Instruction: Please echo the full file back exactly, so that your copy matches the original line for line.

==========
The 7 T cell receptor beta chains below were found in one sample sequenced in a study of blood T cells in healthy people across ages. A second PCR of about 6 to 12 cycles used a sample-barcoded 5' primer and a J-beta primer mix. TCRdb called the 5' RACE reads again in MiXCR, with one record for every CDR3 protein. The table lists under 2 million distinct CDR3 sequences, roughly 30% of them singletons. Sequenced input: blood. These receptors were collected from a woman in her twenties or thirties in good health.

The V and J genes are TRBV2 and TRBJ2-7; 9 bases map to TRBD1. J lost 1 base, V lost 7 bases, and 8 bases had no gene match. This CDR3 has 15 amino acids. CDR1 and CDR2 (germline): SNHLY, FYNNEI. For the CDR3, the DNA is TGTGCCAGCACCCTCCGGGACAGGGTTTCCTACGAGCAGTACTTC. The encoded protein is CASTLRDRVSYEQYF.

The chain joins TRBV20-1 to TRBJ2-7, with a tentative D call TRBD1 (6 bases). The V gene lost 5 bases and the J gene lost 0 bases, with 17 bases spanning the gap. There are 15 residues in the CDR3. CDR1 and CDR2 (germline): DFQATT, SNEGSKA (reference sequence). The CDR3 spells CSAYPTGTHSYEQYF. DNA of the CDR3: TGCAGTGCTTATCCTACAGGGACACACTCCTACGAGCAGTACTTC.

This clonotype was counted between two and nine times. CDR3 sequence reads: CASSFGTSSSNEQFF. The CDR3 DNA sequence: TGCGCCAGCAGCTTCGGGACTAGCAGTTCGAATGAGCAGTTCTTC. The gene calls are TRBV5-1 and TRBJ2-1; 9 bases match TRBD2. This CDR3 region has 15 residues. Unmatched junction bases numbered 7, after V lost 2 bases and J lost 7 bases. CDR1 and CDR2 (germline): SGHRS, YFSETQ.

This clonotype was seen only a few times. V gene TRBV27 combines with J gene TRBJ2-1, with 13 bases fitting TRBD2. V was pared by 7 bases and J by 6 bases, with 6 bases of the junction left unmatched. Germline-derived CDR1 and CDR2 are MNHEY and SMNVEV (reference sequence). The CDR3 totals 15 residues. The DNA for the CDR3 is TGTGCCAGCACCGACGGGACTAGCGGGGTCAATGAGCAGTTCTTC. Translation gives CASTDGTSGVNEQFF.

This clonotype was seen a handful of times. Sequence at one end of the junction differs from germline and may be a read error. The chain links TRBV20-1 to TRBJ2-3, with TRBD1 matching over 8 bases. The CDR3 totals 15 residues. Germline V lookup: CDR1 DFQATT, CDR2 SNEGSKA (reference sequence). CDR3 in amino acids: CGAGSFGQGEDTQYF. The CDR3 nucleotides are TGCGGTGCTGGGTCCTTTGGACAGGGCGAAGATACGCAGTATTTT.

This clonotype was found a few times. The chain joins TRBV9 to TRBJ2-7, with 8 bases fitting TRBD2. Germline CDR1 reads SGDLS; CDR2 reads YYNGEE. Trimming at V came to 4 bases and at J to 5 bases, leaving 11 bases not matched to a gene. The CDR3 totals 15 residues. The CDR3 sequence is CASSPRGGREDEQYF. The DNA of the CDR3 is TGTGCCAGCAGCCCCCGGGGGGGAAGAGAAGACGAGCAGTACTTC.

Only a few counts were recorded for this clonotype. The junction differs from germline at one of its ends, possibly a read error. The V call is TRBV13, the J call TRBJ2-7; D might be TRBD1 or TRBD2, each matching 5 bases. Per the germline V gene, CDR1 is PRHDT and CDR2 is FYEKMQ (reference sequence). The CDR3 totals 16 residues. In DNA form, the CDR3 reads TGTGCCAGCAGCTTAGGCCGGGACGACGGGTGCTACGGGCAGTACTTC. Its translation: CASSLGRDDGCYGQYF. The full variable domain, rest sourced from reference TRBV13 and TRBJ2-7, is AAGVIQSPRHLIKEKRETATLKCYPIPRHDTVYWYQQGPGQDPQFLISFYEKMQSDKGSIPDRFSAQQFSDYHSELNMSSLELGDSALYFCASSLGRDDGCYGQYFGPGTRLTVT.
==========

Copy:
The 7 T cell receptor beta chains below were found in one sample sequenced in a study of blood T cells in healthy people across ages. A second PCR of about 6 to 12 cycles used a sample-barcoded 5' primer and a J-beta primer mix. TCRdb called the 5' RACE reads again in MiXCR, with one record for every CDR3 protein. The table lists under 2 million distinct CDR3 sequences, roughly 30% of them singletons. Sequenced input: blood. These receptors were collected from a woman in her twenties or thirties in good health.

The V and J genes are TRBV2 and TRBJ2-7; 9 bases map to TRBD1. J lost 1 base, V lost 7 bases, and 8 bases had no gene match. This CDR3 has 15 amino acids. CDR1 and CDR2 (germline): SNHLY, FYNNEI. For the CDR3, the DNA is TGTGCCAGCACCCTCCGGGACAGGGTTTCCTACGAGCAGTACTTC. The encoded protein is CASTLRDRVSYEQYF.

The chain joins TRBV20-1 to TRBJ2-7, with a tentative D call TRBD1 (6 bases). The V gene lost 5 bases and the J gene lost 0 bases, with 17 bases spanning the gap. There are 15 residues in the CDR3. CDR1 and CDR2 (germline): DFQATT, SNEGSKA (reference sequence). The CDR3 spells CSAYPTGTHSYEQYF. DNA of the CDR3: TGCAGTGCTTATCCTACAGGGACACACTCCTACGAGCAGTACTTC.

This clonotype was counted between two and nine times. CDR3 sequence reads: CASSFGTSSSNEQFF. The CDR3 DNA sequence: TGCGCCAGCAGCTTCGGGACTAGCAGTTCGAATGAGCAGTTCTTC. The gene calls are TRBV5-1 and TRBJ2-1; 9 bases match TRBD2. This CDR3 region has 15 residues. Unmatched junction bases numbered 7, after V lost 2 bases and J lost 7 bases. CDR1 and CDR2 (germline): SGHRS, YFSETQ.

This clonotype was seen only a few times. V gene TRBV27 combines with J gene TRBJ2-1, with 13 bases fitting TRBD2. V was pared by 7 bases and J by 6 bases, with 6 bases of the junction left unmatched. Germline-derived CDR1 and CDR2 are MNHEY and SMNVEV (reference sequence). The CDR3 totals 15 residues. The DNA for the CDR3 is TGTGCCAGCACCGACGGGACTAGCGGGGTCAATGAGCAGTTCTTC. Translation gives CASTDGTSGVNEQFF.

This clonotype was seen a handful of times. Sequence at one end of the junction differs from germline and may be a read error. The chain links TRBV20-1 to TRBJ2-3, with TRBD1 matching over 8 bases. The CDR3 totals 15 residues. Germline V lookup: CDR1 DFQATT, CDR2 SNEGSKA (reference sequence). CDR3 in amino acids: CGAGSFGQGEDTQYF. The CDR3 nucleotides are TGCGGTGCTGGGTCCTTTGGACAGGGCGAAGATACGCAGTATTTT.

This clonotype was found a few times. The chain joins TRBV9 to TRBJ2-7, with 8 bases fitting TRBD2. Germline CDR1 reads SGDLS; CDR2 reads YYNGEE. Trimming at V came to 4 bases and at J to 5 bases, leaving 11 bases not matched to a gene. The CDR3 totals 15 residues. The CDR3 sequence is CASSPRGGREDEQYF. The DNA of the CDR3 is TGTGCCAGCAGCCCCCGGGGGGGAAGAGAAGACGAGCAGTACTTC.

Only a few counts were recorded for this clonotype. The junction differs from germline at one of its ends, possibly a read error. The V call is TRBV13, the J call TRBJ2-7; D might be TRBD1 or TRBD2, each matching 5 bases. Per the germline V gene, CDR1 is PRHDT and CDR2 is FYEKMQ (reference sequence). The CDR3 totals 16 residues. In DNA form, the CDR3 reads TGTGCCAGCAGCTTAGGCCGGGACGACGGGTGCTACGGGCAGTACTTC. Its translation: CASSLGRDDGCYGQYF. The full variable domain, rest sourced from reference TRBV13 and TRBJ2-7, is AAGVIQSPRHLIKEKRETATLKCYPIPRHDTVYWYQQGPGQDPQFLISFYEKMQSDKGSIPDRFSAQQFSDYHSELNMSSLELGDSALYFCASSLGRDDGCYGQYFGPGTRLTVT.